That Advice on Calming Yourself Isn't Working, Is It?
We are used to calming ourselves via control and escape. That's impossible now.
Posted April 1, 2020 | Reviewed by Ekua Hagan
- People often revert to methods of control or escape in order to cope with stress, which can be unhealthy.
- The natural means of reducing stress levels in the human body is the parasympathetic nervous system, and it can be activated intentionally.
- The "three-button" exercise is a great way to activate one's parasympathetic nervous system to reduce stress.
The pandemic is causing huge stress in many ways. What can we do to alleviate it? On TV and on the web, experts offer the standard "control-and-escape" advice.
Control: Stress hormones activate the sympathetic nervous system, the system that revs us up. To avoid getting too revved up, the standard advice is to control the situation that triggers the stress hormones. But, control of the pandemic is not possible.
Escape: When control of a situation isn't possible, the standard advice is to escape awareness of the situation via distraction. Unless escape from reality is permanent, awareness of the pandemic returns.
Expert advice that doesn't work is not merely useless; it is worse than useless. When the advice of experts doesn't work for us, we think there must be something wrong with us. We are left with two alternatives:
- Use powerful, but unhealthy, ways to escape psychologically (drugs or alcohol).
- Suffer anxiety compounded with the shame that, if the advice doesn't work, there is something wrong with us.
Our Calming System
This distress isn't necessary. The sympathetic nervous system is not our only emotional control system component. In addition to the system that revs us up, we have a system that calms us down, the parasympathetic nervous system. Therapists have found it hard to utilize this system because anxiety sufferers lack the psychological programming needed to activate it. Fortunately, this is changing, as we shall see.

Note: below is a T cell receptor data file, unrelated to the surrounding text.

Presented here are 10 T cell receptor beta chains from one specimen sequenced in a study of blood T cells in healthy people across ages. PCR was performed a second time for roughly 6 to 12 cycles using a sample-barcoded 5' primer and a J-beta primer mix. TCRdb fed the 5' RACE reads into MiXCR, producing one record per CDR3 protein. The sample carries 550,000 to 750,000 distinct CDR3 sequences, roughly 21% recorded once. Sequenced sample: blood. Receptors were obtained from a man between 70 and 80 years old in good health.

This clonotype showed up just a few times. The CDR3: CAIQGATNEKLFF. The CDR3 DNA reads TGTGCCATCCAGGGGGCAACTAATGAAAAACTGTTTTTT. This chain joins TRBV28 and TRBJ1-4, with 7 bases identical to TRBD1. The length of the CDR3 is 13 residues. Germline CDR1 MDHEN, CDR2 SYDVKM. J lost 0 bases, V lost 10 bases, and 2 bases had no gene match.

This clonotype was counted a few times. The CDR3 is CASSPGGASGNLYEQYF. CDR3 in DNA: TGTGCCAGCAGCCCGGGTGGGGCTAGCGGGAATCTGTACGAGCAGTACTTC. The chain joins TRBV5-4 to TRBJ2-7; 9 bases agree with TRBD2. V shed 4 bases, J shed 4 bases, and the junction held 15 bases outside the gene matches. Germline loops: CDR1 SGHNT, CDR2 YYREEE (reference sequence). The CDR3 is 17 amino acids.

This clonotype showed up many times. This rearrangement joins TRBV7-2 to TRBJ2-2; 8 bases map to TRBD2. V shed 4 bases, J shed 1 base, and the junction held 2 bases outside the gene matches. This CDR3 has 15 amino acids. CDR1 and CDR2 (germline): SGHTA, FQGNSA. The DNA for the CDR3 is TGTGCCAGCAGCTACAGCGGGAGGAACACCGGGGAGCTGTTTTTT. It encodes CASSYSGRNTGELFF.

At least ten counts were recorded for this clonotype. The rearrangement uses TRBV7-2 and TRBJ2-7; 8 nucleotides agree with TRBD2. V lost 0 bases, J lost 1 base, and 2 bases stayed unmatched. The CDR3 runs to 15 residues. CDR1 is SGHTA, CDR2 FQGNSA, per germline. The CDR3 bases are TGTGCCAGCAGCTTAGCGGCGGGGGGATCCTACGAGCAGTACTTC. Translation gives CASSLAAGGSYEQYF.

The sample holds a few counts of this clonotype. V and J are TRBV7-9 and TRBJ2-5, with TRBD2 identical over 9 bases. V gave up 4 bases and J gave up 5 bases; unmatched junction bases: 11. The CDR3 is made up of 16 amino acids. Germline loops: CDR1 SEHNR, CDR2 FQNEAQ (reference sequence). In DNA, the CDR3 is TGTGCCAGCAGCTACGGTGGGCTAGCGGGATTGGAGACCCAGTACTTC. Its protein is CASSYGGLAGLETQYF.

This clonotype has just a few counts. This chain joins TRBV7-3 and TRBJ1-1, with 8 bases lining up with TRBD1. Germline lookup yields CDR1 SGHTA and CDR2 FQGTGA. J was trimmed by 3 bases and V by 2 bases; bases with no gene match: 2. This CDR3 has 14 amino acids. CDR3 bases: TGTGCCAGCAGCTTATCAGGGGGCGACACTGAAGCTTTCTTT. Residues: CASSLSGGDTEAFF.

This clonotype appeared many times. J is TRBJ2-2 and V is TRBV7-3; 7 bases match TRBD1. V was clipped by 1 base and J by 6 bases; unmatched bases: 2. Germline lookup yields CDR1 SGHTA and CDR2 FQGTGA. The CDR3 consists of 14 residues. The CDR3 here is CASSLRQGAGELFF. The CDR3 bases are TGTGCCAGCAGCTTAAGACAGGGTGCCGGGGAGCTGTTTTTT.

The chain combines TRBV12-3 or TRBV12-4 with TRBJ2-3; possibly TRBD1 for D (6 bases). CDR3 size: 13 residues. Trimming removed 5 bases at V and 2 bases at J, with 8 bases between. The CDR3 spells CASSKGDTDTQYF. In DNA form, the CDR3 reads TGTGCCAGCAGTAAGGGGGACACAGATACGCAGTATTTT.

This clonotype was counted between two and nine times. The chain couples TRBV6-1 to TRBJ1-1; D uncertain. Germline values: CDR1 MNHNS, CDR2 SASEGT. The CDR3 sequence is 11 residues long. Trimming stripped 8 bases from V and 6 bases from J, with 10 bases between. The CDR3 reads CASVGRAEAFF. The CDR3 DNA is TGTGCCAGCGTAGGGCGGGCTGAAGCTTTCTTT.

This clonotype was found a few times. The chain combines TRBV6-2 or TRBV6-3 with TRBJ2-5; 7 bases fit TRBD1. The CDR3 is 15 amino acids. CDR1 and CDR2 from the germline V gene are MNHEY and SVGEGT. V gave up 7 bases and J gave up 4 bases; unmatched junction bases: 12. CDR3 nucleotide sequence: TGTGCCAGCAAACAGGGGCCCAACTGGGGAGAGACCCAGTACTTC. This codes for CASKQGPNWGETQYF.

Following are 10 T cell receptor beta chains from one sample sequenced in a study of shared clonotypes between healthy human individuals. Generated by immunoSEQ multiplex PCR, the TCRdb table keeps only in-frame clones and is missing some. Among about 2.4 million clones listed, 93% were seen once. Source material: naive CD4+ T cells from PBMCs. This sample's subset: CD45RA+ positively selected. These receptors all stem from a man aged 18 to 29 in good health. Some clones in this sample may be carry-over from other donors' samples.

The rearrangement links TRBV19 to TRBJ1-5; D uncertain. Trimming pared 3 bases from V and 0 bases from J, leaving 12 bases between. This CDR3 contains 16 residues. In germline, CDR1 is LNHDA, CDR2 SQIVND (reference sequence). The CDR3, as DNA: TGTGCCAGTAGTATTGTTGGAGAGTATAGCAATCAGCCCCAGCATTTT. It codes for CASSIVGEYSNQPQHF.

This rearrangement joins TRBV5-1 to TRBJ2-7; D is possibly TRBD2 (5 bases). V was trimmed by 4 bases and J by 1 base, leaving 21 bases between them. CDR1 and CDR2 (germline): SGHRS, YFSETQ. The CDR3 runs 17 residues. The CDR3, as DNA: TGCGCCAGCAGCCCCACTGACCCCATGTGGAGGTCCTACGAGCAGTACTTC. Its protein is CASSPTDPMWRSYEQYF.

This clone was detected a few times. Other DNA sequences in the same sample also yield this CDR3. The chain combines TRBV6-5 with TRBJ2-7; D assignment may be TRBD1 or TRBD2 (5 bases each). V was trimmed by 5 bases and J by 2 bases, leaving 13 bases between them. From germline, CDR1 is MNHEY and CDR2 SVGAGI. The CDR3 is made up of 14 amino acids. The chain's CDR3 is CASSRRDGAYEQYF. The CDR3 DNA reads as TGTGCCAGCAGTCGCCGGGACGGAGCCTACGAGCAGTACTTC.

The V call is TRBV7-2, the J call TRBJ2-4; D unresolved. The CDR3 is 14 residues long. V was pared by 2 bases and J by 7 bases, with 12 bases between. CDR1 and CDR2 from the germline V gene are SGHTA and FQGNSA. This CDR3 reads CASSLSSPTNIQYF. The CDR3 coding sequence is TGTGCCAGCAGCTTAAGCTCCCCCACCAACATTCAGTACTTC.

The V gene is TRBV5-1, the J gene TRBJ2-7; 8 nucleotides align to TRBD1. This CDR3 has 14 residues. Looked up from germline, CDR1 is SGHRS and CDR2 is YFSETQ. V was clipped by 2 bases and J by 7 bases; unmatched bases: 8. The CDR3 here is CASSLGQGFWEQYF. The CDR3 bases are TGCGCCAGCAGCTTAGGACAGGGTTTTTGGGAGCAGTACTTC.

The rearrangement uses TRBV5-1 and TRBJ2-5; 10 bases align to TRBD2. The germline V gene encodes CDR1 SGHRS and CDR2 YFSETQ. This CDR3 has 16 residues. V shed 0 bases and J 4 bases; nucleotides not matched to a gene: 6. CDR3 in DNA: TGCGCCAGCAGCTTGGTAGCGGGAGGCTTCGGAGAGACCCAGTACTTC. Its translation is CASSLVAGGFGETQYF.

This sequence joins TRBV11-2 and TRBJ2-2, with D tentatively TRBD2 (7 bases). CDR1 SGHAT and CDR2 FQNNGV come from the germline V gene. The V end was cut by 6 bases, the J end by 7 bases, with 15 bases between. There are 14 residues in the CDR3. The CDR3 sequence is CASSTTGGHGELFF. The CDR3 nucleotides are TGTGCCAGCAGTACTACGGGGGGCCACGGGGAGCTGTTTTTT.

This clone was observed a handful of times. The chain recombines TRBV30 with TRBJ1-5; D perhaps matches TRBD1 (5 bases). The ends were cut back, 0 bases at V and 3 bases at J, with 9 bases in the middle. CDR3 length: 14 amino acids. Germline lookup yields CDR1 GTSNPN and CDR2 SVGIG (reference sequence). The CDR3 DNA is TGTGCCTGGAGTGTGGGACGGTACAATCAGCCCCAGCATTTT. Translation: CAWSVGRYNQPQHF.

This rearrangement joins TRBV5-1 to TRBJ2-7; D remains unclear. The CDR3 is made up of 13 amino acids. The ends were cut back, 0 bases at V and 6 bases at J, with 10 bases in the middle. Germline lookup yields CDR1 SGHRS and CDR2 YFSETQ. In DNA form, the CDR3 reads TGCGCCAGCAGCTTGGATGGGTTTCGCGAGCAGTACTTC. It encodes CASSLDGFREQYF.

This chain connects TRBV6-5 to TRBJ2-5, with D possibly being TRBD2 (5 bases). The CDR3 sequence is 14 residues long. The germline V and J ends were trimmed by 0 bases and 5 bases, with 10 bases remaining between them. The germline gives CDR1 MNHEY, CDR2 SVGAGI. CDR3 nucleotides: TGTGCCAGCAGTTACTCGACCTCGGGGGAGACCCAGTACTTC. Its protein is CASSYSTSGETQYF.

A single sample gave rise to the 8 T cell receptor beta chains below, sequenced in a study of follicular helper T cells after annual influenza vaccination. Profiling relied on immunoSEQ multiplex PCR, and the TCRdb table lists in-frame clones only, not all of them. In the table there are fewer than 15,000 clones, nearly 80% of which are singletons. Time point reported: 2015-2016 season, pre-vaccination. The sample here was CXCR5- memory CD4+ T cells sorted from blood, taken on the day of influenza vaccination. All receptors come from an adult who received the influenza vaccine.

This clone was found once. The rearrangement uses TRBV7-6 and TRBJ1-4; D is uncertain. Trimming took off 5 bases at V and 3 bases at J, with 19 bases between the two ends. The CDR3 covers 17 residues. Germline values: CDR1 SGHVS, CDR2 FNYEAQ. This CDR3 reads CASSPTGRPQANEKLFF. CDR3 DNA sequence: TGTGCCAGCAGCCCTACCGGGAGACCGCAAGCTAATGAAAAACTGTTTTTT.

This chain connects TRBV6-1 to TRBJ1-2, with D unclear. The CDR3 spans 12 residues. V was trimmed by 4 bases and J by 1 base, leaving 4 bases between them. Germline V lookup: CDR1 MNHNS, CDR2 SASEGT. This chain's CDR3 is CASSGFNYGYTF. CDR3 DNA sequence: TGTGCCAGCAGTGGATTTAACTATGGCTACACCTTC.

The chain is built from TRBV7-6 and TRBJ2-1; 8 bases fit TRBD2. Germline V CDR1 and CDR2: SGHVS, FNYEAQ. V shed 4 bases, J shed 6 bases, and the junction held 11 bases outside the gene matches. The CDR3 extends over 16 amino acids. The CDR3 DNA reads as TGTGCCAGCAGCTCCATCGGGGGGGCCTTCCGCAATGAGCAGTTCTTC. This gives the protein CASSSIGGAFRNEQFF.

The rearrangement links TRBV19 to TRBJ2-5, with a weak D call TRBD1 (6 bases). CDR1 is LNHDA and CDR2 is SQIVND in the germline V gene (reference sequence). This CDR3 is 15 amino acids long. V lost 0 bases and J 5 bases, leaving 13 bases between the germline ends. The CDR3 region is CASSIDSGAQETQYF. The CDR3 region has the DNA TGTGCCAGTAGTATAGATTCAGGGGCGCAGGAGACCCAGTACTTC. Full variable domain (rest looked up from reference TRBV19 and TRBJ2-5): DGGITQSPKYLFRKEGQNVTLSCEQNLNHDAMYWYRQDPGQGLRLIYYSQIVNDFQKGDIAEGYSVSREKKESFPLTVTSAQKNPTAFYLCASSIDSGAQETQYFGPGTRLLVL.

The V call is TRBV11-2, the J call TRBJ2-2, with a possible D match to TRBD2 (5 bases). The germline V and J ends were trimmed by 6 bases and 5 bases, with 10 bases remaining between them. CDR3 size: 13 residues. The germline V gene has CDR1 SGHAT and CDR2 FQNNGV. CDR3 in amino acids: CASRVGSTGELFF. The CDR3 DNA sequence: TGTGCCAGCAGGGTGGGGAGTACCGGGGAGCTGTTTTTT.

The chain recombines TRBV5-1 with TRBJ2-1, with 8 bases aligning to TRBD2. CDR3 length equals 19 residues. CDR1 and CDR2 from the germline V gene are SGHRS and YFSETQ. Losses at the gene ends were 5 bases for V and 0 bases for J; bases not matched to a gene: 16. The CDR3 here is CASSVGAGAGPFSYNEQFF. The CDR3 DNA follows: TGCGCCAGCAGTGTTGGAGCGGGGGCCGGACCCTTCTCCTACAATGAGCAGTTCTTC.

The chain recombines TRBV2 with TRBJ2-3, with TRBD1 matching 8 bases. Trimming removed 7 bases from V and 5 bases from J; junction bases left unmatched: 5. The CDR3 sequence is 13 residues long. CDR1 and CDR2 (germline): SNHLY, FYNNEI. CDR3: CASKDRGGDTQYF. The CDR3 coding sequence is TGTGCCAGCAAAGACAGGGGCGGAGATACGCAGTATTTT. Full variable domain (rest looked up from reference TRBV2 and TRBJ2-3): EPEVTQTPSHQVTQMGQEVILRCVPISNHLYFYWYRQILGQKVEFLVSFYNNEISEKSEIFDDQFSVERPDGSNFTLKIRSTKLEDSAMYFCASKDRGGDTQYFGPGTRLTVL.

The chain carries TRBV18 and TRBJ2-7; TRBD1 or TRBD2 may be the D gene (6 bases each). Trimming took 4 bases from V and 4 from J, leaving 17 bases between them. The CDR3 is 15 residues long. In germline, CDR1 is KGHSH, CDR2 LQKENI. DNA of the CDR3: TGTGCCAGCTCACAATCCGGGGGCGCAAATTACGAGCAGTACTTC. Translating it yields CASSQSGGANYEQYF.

Good PNS Programming
When stress hormones are released, they grab our attention. Something unexpected—perhaps something out of control—is happening. We feel alarmed. And we should. What is going on may be a serious threat. We need alarm to get our attention. Then, if we have good parasympathetic nervous system programming, this system kicks in and calms us automatically. Automatic calming is vital. Clear thinking is needed to deal with an emergency. To think clearly, we need to be cool, calm, and collected.
Not-So-Good Parasympathetic Nervous System Programming
When stress hormones are released, if our parasympathetic nervous system doesn't kick in, we stay alarmed. With nothing to override the effects of the stress hormones, a state of emotional emergency persists. The feelings of distress continue until the stress hormones burn off.
Lack of automatic parasympathetic nervous system activation puts us in a bind. Without it, we can control anxiety only if we can remove uncertainty. To gain certainty, we try to control the situation we find ourselves in. If we can't gain enough control, we seek reassurance. If reassurance is inadequate, we feel forced to get out of the situation. If we can't escape, emotional regulation may fail. We are trapped with the feelings. Some of us can "contain" them. Some of us can't, and, feeling overwhelmed, we panic.
There Is a Solution
That's the problem fearful fliers face. Flying means uncertainty and neither control nor escape is available. Fortunately, I stumbled on a solution. It's really very simple. It involves providing the missing software, a way to activate the parasympathetic nervous system. This mental software works on the ground as well as in the air. We identify a situation in the past that naturally activated your parasympathetic nervous system. When the memory is vividly recalled, the memory activates the parasympathetic nervous system. What we do next is as simple as what Pavlov did with his dogs: we set up a conditioned response. Through the repetition of a linking exercise, we link the feeling of being stressed to the memory that activates the parasympathetic nervous system.